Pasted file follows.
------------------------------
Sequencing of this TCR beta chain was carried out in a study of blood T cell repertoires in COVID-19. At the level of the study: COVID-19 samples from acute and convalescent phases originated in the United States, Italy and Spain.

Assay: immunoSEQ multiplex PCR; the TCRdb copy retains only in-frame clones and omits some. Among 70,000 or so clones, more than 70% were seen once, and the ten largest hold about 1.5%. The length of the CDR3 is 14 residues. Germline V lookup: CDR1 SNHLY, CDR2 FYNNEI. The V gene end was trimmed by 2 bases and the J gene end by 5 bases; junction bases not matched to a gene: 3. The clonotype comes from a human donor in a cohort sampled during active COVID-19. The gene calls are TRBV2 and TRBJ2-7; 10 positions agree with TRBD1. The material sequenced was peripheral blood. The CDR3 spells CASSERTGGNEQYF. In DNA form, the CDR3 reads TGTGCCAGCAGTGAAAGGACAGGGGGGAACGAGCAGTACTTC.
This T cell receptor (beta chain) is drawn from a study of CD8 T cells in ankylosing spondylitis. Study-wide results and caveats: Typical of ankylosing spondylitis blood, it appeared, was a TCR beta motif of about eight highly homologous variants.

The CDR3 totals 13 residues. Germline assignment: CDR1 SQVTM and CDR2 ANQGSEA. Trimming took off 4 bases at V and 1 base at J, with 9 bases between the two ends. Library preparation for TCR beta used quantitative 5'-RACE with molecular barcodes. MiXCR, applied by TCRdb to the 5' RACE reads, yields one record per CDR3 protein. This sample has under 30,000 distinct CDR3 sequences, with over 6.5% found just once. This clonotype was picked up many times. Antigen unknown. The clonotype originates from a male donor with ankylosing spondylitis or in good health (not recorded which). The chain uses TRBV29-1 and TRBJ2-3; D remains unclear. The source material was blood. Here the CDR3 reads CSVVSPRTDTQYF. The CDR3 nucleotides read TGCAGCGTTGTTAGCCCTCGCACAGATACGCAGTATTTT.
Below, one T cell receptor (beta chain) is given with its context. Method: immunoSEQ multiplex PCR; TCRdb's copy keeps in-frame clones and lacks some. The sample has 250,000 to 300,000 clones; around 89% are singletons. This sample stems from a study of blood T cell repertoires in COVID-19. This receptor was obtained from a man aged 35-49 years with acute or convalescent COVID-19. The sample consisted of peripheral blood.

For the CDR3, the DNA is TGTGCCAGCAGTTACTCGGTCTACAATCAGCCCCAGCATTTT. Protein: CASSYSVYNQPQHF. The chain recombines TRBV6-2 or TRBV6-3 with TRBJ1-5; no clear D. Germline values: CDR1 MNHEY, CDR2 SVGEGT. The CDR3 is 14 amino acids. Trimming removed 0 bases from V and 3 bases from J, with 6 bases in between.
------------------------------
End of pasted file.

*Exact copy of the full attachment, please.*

Sequencing of this TCR beta chain was carried out in a study of blood T cell repertoires in COVID-19. At the level of the study: COVID-19 samples from acute and convalescent phases originated in the United States, Italy and Spain.

Assay: immunoSEQ multiplex PCR; the TCRdb copy retains only in-frame clones and omits some. Among 70,000 or so clones, more than 70% were seen once, and the ten largest hold about 1.5%. The length of the CDR3 is 14 residues. Germline V lookup: CDR1 SNHLY, CDR2 FYNNEI. The V gene end was trimmed by 2 bases and the J gene end by 5 bases; junction bases not matched to a gene: 3. The clonotype comes from a human donor in a cohort sampled during active COVID-19. The gene calls are TRBV2 and TRBJ2-7; 10 positions agree with TRBD1. The material sequenced was peripheral blood. The CDR3 spells CASSERTGGNEQYF. In DNA form, the CDR3 reads TGTGCCAGCAGTGAAAGGACAGGGGGGAACGAGCAGTACTTC.
This T cell receptor (beta chain) is drawn from a study of CD8 T cells in ankylosing spondylitis. Study-wide results and caveats: Typical of ankylosing spondylitis blood, it appeared, was a TCR beta motif of about eight highly homologous variants.

The CDR3 totals 13 residues. Germline assignment: CDR1 SQVTM and CDR2 ANQGSEA. Trimming took off 4 bases at V and 1 base at J, with 9 bases between the two ends. Library preparation for TCR beta used quantitative 5'-RACE with molecular barcodes. MiXCR, applied by TCRdb to the 5' RACE reads, yields one record per CDR3 protein. This sample has under 30,000 distinct CDR3 sequences, with over 6.5% found just once. This clonotype was picked up many times. Antigen unknown. The clonotype originates from a male donor with ankylosing spondylitis or in good health (not recorded which). The chain uses TRBV29-1 and TRBJ2-3; D remains unclear. The source material was blood. Here the CDR3 reads CSVVSPRTDTQYF. The CDR3 nucleotides read TGCAGCGTTGTTAGCCCTCGCACAGATACGCAGTATTTT.
Below, one T cell receptor (beta chain) is given with its context. Method: immunoSEQ multiplex PCR; TCRdb's copy keeps in-frame clones and lacks some. The sample has 250,000 to 300,000 clones; around 89% are singletons. This sample stems from a study of blood T cell repertoires in COVID-19. This receptor was obtained from a man aged 35-49 years with acute or convalescent COVID-19. The sample consisted of peripheral blood.

For the CDR3, the DNA is TGTGCCAGCAGTTACTCGGTCTACAATCAGCCCCAGCATTTT. Protein: CASSYSVYNQPQHF. The chain recombines TRBV6-2 or TRBV6-3 with TRBJ1-5; no clear D. Germline values: CDR1 MNHEY, CDR2 SVGEGT. The CDR3 is 14 amino acids. Trimming removed 0 bases from V and 3 bases from J, with 6 bases in between.